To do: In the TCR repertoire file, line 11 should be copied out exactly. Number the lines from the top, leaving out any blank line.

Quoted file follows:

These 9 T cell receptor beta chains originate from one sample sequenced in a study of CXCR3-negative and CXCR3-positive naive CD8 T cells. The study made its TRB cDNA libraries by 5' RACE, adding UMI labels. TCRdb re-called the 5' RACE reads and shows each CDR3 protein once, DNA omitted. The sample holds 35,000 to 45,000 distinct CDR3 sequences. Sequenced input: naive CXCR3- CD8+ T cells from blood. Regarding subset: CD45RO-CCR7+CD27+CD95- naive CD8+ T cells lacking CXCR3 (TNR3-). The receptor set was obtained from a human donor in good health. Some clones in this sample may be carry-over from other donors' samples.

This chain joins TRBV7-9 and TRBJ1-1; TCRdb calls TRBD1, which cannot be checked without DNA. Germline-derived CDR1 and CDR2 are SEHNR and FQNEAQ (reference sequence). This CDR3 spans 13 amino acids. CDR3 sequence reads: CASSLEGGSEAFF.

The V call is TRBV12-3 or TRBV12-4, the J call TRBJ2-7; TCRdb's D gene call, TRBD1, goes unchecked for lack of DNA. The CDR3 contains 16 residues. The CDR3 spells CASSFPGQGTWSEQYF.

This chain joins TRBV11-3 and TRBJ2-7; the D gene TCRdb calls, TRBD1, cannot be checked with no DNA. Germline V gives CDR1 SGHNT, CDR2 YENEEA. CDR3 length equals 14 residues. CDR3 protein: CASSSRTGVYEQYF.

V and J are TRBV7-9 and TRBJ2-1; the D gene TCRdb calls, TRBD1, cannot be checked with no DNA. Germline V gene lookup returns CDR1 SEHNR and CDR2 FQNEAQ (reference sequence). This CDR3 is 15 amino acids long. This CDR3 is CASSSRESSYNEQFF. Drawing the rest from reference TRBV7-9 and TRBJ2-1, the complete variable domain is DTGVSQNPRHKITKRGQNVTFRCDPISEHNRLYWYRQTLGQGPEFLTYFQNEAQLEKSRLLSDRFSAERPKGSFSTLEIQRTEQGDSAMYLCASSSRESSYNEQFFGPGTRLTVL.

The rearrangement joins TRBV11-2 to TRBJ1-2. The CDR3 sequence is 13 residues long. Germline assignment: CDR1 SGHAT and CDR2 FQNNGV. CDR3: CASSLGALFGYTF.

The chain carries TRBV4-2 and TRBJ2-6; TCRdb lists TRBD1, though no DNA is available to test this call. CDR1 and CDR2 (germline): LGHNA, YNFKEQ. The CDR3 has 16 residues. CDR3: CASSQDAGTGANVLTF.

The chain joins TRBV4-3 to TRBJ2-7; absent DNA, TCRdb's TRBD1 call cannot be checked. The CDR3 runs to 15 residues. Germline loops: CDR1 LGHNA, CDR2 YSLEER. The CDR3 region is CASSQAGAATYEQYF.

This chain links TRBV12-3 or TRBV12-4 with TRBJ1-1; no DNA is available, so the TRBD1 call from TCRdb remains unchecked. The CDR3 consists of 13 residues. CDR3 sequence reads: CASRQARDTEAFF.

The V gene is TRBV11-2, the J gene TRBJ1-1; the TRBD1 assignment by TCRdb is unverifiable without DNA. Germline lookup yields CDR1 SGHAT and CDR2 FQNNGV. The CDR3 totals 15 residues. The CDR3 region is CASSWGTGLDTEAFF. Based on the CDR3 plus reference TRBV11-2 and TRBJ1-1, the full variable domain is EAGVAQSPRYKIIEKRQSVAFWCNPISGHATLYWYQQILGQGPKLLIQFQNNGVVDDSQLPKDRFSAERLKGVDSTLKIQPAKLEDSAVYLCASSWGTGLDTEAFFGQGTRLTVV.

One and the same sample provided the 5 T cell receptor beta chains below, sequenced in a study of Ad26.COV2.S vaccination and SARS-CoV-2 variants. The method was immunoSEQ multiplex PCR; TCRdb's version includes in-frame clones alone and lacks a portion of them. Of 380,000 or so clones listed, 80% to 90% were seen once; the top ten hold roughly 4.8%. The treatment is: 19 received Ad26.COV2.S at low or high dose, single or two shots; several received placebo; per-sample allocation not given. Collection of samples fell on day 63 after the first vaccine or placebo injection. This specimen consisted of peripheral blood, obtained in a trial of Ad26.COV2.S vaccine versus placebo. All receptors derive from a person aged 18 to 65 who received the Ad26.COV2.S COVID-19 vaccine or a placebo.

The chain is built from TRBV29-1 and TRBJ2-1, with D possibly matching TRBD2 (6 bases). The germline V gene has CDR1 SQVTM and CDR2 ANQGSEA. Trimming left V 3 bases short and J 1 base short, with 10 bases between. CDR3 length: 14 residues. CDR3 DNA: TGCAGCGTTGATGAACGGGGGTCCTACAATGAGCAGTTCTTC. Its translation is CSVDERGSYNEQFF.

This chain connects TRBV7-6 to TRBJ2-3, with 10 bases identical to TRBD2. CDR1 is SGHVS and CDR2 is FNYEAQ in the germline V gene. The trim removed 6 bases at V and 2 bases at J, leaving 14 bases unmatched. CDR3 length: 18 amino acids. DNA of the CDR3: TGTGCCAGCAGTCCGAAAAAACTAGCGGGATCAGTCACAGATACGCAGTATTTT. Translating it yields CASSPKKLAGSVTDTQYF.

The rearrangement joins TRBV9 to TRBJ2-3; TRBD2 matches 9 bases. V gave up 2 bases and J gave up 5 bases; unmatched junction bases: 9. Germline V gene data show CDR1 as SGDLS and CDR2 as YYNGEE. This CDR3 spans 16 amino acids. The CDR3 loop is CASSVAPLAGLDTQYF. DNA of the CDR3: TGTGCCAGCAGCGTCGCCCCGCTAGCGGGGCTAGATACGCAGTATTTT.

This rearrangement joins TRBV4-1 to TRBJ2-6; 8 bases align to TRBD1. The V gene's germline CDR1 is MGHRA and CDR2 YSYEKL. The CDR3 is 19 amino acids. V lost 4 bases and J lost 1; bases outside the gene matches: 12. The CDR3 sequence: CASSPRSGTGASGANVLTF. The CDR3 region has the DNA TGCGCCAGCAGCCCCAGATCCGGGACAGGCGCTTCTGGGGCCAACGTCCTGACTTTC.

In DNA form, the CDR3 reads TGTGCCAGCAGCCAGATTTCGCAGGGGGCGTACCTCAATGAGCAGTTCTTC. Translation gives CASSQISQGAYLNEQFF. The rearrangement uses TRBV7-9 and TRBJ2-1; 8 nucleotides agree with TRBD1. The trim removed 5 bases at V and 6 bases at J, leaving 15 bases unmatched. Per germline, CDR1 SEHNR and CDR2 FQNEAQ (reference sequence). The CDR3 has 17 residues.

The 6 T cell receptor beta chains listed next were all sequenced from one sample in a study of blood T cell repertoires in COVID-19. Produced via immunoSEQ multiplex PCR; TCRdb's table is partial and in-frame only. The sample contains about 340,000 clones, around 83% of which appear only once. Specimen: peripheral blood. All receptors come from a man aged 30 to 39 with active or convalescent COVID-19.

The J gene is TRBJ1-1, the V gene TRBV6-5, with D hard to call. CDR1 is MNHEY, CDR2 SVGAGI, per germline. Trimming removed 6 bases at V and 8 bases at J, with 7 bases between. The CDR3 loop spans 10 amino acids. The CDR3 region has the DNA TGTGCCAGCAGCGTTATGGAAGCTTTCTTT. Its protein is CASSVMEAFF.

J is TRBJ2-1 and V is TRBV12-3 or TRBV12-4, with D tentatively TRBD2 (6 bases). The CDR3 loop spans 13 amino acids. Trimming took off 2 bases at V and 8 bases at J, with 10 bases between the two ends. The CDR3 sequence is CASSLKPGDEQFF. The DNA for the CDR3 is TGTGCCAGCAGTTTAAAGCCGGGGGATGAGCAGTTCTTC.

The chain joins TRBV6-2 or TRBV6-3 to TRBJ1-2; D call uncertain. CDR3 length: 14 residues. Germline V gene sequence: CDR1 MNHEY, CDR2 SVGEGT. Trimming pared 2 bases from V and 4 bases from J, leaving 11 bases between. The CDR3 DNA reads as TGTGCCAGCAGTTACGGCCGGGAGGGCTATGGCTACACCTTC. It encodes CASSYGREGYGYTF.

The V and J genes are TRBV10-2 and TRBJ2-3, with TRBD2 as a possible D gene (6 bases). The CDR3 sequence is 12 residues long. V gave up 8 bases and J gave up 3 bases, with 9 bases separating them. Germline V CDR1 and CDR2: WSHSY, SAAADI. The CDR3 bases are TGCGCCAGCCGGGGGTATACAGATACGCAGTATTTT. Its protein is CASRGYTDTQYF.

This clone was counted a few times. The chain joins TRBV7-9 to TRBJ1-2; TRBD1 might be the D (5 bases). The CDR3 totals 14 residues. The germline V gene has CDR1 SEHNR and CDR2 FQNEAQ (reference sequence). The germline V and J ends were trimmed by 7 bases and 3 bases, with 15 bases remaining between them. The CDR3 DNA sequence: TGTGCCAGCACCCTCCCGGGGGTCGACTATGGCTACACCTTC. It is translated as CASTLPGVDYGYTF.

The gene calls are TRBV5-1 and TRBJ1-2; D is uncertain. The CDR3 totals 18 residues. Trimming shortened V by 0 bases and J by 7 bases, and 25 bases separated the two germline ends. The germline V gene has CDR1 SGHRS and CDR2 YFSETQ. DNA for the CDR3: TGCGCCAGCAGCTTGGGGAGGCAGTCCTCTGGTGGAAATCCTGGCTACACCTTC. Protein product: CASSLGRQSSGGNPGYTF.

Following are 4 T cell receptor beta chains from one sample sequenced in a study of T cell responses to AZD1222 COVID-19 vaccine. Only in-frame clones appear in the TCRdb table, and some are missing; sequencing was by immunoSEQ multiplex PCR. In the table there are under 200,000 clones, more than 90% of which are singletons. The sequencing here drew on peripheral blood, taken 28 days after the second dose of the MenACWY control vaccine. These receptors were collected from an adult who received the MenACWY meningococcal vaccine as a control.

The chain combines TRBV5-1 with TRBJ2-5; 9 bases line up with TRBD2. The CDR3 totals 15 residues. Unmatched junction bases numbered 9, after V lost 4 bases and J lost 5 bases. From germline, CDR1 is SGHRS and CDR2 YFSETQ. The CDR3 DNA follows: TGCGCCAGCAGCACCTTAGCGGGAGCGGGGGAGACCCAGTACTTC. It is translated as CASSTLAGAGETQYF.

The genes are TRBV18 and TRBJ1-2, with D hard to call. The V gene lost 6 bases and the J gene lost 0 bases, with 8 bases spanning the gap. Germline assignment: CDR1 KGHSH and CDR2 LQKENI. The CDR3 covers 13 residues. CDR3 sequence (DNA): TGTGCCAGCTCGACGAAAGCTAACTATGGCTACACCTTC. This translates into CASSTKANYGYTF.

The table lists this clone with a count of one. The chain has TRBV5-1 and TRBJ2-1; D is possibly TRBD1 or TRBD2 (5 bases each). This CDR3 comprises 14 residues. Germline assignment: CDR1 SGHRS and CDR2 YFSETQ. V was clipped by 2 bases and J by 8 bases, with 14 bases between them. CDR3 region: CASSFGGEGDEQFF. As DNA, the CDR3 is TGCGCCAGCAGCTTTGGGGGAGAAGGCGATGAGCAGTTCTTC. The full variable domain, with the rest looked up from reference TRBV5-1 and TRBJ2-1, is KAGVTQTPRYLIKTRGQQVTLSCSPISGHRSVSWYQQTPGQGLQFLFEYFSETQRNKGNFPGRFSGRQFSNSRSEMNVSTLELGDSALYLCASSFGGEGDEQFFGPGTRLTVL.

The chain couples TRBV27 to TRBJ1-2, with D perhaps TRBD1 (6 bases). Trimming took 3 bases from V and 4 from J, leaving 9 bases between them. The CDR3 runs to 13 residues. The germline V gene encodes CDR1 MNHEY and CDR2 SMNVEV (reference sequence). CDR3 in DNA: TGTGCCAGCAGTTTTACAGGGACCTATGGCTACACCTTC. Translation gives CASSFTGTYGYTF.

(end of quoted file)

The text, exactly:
One and the same sample provided the 5 T cell receptor beta chains below, sequenced in a study of Ad26.COV2.S vaccination and SARS-CoV-2 variants. The method was immunoSEQ multiplex PCR; TCRdb's version includes in-frame clones alone and lacks a portion of them. Of 380,000 or so clones listed, 80% to 90% were seen once; the top ten hold roughly 4.8%. The treatment is: 19 received Ad26.COV2.S at low or high dose, single or two shots; several received placebo; per-sample allocation not given. Collection of samples fell on day 63 after the first vaccine or placebo injection. This specimen consisted of peripheral blood, obtained in a trial of Ad26.COV2.S vaccine versus placebo. All receptors derive from a person aged 18 to 65 who received the Ad26.COV2.S COVID-19 vaccine or a placebo.